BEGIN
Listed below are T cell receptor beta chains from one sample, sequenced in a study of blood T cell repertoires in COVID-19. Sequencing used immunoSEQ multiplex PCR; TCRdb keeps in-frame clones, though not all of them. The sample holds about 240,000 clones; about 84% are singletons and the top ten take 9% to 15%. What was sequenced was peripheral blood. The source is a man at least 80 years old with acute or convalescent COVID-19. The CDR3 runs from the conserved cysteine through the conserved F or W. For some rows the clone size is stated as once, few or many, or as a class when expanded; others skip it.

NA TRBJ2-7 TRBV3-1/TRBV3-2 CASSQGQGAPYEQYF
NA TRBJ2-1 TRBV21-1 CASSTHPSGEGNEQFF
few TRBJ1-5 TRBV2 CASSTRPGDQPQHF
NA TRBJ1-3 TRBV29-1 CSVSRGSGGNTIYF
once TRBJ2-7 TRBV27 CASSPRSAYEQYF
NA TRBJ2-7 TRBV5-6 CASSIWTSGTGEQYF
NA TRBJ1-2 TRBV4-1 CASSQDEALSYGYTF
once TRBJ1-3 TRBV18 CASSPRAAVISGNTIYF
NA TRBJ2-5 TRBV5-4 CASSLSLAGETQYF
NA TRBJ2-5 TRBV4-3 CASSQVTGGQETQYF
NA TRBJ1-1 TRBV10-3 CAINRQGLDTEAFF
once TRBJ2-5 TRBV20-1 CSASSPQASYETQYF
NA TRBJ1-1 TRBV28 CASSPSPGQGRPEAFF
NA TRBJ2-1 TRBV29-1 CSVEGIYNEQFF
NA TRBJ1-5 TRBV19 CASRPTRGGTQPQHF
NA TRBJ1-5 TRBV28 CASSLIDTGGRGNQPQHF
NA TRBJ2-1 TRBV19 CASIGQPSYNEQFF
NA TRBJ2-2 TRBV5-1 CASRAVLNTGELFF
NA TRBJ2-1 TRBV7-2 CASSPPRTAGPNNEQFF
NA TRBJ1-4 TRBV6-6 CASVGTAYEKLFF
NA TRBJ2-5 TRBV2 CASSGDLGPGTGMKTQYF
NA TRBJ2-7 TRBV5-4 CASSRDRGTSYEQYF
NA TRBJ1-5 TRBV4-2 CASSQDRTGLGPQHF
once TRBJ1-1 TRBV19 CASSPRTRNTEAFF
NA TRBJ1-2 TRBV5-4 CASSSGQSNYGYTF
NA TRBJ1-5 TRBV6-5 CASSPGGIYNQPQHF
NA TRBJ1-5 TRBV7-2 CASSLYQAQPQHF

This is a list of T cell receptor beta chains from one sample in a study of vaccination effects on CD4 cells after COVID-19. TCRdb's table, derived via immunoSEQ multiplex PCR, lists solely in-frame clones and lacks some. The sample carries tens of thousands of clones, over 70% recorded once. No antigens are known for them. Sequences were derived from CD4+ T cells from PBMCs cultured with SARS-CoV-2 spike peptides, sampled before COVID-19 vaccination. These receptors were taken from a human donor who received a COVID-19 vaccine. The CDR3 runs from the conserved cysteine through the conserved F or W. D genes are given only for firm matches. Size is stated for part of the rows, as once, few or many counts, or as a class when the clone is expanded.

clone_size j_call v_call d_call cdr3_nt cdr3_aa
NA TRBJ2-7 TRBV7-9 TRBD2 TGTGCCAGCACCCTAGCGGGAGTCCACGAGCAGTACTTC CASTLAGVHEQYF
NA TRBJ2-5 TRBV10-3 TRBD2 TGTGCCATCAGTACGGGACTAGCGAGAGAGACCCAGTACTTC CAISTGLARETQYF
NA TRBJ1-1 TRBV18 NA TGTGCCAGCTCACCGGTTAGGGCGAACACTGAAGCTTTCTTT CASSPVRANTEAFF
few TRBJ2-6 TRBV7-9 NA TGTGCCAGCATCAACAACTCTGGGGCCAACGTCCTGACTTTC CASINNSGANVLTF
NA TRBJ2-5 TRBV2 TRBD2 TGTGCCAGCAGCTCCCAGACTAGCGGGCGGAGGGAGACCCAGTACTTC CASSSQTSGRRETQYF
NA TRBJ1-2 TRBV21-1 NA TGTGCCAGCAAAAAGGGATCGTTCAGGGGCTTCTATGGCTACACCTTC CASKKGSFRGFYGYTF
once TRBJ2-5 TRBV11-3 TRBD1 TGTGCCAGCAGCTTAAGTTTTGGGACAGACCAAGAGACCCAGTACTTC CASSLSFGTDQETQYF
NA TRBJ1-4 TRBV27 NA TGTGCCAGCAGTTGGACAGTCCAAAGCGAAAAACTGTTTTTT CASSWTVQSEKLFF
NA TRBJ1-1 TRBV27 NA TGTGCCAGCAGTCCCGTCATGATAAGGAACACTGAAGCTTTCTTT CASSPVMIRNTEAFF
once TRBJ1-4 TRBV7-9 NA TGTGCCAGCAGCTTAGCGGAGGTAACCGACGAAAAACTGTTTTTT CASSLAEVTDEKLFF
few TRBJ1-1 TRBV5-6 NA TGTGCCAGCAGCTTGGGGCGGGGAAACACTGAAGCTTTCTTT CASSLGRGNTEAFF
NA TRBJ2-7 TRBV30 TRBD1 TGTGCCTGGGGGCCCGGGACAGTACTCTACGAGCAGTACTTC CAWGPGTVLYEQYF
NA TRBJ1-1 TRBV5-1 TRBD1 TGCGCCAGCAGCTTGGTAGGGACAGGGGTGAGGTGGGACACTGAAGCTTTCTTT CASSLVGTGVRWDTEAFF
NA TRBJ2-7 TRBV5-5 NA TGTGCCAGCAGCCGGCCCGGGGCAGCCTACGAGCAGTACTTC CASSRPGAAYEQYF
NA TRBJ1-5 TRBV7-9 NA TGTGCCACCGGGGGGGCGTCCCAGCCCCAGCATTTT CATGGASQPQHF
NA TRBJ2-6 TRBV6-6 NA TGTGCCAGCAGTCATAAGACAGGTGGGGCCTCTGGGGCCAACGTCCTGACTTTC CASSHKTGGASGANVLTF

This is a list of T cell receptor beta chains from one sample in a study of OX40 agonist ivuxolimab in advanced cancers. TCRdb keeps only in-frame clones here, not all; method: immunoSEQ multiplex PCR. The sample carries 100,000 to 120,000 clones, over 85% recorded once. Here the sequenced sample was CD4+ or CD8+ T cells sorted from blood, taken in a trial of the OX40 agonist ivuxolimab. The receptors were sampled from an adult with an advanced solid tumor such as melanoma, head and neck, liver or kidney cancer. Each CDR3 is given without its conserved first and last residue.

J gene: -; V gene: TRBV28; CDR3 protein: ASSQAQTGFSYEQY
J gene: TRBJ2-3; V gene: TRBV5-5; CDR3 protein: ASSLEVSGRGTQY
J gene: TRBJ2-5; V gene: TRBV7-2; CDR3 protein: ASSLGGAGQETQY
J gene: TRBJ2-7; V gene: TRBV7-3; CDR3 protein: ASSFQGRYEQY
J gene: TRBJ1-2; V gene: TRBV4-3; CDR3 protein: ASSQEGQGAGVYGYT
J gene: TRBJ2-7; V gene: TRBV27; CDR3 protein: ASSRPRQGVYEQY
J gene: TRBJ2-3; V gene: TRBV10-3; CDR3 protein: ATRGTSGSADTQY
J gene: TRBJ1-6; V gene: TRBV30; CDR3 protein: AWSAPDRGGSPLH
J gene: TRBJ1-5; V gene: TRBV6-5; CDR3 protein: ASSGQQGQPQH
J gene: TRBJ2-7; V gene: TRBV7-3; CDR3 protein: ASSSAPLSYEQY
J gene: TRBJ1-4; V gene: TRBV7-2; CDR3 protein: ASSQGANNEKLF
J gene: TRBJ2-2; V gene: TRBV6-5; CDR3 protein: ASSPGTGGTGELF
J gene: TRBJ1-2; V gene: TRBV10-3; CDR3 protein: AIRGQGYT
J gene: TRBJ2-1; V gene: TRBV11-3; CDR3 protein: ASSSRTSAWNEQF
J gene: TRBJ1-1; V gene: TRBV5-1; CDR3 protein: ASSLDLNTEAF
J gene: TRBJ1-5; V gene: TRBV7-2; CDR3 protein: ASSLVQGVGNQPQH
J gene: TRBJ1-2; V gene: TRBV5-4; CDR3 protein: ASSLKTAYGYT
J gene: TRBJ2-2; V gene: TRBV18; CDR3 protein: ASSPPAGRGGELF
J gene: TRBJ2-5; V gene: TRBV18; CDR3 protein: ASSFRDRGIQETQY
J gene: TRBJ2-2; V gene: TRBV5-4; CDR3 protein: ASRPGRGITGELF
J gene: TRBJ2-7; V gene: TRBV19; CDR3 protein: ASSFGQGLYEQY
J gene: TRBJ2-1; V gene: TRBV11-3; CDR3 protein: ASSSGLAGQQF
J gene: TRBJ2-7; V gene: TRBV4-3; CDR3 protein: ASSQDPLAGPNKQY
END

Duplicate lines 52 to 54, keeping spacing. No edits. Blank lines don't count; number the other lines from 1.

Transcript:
J gene: TRBJ1-2; V gene: TRBV4-3; CDR3 protein: ASSQEGQGAGVYGYT
J gene: TRBJ2-7; V gene: TRBV27; CDR3 protein: ASSRPRQGVYEQY
J gene: TRBJ2-3; V gene: TRBV10-3; CDR3 protein: ATRGTSGSADTQY